The fact remains that for systems as critical as this more than simple redundancy is required. Allotting only one person isn’t sufficient – you need someone to say “Check!” Saving chump change and leaving room for a failure the size of a small country ain’t the way to manage complex infrastructure.

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Written by Ed Campbell

September 10, 2011 at 10:00 am

‘Eternal plane’ lands in Yuma, Arizona

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The UK-built Zephyr unmanned aerial vehicle (UAV) has confirmed its place in aviation history as the first “eternal plane”.

The solar-powered craft completed two weeks of non-stop flight above a US Army range in Arizona before being commanded to make a landing.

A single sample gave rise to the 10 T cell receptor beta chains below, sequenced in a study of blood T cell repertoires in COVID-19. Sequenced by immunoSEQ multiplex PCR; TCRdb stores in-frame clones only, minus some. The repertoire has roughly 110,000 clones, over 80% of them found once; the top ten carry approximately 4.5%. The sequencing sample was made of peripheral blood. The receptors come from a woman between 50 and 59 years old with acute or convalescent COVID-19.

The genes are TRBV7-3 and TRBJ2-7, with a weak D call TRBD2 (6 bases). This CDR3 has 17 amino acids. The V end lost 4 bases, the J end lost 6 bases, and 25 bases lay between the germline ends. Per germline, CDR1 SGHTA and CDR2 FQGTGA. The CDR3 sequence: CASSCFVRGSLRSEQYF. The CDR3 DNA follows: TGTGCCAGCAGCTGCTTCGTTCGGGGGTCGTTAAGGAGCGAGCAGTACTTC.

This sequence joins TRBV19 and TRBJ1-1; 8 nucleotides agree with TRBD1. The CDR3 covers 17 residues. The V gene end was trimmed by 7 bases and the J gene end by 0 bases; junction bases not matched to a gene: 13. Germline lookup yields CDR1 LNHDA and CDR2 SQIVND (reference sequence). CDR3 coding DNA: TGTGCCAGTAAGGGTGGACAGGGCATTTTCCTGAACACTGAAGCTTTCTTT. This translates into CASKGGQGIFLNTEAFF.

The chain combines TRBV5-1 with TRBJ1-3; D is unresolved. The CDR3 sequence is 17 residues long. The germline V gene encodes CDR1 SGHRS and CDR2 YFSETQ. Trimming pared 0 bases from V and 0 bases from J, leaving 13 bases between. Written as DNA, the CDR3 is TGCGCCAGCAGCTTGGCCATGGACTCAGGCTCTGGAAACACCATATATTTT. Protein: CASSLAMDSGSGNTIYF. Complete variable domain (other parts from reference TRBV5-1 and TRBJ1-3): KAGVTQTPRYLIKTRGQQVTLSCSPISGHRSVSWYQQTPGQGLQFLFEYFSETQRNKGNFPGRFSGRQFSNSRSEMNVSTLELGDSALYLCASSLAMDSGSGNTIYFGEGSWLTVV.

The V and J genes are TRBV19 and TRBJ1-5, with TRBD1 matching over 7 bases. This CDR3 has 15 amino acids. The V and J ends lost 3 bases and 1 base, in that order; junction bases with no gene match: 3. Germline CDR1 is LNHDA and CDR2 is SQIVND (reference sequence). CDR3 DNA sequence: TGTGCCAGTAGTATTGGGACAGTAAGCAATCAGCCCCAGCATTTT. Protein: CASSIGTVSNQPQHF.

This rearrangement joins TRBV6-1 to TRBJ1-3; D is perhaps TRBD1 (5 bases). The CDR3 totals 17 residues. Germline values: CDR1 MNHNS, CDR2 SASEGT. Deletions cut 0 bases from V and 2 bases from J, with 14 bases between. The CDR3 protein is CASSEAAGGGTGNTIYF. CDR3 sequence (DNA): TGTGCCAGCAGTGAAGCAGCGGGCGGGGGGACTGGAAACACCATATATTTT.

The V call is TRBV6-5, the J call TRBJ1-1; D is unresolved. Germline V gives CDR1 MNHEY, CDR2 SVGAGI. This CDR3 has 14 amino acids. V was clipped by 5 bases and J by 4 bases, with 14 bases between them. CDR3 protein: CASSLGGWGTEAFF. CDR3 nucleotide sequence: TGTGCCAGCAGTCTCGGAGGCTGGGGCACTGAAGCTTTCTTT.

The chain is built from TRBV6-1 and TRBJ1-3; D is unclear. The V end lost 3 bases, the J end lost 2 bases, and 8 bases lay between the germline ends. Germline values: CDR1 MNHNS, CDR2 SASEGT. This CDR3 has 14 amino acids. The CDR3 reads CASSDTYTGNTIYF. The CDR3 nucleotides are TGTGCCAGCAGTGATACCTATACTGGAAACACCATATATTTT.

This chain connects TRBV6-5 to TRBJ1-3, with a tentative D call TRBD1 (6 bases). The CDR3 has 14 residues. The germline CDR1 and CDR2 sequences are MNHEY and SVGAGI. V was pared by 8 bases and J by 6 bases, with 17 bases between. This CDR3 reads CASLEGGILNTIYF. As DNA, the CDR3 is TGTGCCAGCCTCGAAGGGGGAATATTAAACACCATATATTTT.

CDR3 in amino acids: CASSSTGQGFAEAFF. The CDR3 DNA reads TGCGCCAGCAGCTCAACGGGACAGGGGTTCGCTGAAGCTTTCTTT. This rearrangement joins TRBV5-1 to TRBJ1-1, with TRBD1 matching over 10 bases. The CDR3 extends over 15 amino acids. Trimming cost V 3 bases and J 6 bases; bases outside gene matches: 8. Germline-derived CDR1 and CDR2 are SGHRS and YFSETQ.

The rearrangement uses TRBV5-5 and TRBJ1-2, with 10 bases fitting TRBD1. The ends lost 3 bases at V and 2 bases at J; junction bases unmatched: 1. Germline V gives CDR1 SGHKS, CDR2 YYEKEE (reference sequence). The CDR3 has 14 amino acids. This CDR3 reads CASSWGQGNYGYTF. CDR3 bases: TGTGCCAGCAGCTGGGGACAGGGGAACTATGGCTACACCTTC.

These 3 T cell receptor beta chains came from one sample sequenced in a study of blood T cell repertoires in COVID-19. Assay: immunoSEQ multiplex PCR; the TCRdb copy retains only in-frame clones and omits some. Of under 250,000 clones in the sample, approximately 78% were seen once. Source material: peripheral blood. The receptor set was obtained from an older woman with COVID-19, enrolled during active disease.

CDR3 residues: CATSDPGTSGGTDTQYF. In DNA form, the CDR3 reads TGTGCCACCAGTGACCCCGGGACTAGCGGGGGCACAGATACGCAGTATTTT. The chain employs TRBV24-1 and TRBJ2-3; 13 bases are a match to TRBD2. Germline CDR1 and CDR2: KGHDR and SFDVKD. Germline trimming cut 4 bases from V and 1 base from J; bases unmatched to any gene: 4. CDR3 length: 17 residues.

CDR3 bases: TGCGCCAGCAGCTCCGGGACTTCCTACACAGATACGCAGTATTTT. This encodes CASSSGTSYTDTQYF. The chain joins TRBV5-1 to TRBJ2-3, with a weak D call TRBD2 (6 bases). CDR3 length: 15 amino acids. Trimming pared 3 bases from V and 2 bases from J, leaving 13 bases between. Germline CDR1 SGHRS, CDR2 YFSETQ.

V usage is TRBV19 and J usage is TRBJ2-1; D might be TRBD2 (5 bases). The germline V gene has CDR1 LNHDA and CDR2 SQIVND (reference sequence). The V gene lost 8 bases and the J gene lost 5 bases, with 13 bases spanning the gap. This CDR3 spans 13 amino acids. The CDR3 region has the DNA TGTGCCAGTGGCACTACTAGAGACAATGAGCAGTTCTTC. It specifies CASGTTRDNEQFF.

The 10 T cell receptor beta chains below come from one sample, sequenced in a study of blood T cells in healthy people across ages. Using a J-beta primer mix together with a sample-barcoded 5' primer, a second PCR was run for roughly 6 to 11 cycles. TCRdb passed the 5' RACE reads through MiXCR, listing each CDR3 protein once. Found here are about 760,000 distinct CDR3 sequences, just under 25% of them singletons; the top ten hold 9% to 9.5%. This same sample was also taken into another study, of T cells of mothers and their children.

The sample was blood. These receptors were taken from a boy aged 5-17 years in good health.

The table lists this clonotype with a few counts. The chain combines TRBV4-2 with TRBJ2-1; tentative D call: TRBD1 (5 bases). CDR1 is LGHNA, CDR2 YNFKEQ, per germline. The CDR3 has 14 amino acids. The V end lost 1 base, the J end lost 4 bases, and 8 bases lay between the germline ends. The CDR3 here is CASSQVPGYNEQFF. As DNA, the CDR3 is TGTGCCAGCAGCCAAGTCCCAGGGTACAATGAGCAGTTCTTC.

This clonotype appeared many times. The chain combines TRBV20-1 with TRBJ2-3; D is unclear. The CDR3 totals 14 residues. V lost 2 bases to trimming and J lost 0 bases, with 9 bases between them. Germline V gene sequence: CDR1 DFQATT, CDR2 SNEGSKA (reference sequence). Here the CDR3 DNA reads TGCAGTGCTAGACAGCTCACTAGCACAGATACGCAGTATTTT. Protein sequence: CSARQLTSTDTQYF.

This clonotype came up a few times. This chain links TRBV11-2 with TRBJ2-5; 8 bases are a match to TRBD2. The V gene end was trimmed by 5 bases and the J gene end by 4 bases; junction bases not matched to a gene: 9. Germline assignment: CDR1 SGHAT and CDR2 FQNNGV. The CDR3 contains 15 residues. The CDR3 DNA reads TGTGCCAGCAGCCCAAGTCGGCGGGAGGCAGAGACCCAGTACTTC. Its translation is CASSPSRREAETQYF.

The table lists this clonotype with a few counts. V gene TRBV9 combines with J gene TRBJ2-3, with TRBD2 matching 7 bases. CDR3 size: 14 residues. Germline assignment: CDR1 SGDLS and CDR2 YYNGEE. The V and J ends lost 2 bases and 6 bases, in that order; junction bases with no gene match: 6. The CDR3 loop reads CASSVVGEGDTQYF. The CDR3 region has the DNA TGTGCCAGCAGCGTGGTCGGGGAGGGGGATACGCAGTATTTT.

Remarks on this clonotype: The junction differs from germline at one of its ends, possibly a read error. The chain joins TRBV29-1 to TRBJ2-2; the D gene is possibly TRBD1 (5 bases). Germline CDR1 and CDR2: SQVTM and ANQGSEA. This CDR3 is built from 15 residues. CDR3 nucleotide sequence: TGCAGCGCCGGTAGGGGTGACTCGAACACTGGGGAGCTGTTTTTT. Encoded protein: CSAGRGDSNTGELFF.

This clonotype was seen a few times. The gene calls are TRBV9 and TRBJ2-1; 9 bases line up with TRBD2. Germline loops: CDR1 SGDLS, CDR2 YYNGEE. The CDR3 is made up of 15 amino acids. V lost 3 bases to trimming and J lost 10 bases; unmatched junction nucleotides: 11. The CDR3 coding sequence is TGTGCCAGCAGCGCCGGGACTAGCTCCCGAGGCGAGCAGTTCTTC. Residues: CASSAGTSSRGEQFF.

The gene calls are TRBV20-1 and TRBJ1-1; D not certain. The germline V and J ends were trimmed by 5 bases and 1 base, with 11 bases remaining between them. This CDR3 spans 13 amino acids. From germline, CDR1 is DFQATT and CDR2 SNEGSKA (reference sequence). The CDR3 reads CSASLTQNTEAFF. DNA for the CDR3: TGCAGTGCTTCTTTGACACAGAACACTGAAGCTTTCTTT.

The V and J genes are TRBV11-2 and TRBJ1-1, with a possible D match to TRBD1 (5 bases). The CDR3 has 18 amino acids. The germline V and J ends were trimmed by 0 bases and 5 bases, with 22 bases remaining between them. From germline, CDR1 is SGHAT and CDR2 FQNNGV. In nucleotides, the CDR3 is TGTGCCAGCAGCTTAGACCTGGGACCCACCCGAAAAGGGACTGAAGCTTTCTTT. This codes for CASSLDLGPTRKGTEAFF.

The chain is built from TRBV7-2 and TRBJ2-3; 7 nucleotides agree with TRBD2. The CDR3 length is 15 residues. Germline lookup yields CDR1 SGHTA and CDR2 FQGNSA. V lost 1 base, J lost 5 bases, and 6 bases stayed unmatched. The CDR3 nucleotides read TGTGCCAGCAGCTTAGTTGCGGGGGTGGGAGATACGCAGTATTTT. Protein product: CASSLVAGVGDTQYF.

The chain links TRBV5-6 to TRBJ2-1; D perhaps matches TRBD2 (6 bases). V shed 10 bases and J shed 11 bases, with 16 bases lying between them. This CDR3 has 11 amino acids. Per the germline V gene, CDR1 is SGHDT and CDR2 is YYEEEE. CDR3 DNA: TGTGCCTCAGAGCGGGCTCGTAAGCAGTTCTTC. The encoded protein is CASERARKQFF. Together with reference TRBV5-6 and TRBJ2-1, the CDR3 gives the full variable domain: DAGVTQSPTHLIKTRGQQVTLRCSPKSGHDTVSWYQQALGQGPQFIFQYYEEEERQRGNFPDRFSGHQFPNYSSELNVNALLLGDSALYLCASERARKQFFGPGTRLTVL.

The Qinetiq company which developed Zephyr said the UAV had nothing to prove by staying in the air any longer.

It had already smashed all endurance records for an unpiloted vehicle before it touched down at 1504 BST (0704 local) on Friday…

Zephyr took off from the Yuma Proving Ground at 1440 BST (0640 local time) on Friday, 9 July.

After only 31 hours in the air, it had bettered the official world record for a long-duration flight by a drone; but then it kept on going, unencumbered by the need to take on the liquid fuel that sustains traditional aircraft.

Clear skies at 60,000ft delivered copious amounts of sunshine to its amorphous silicon solar arrays, charging its lithium-sulphur batteries and keeping its two propellers turning.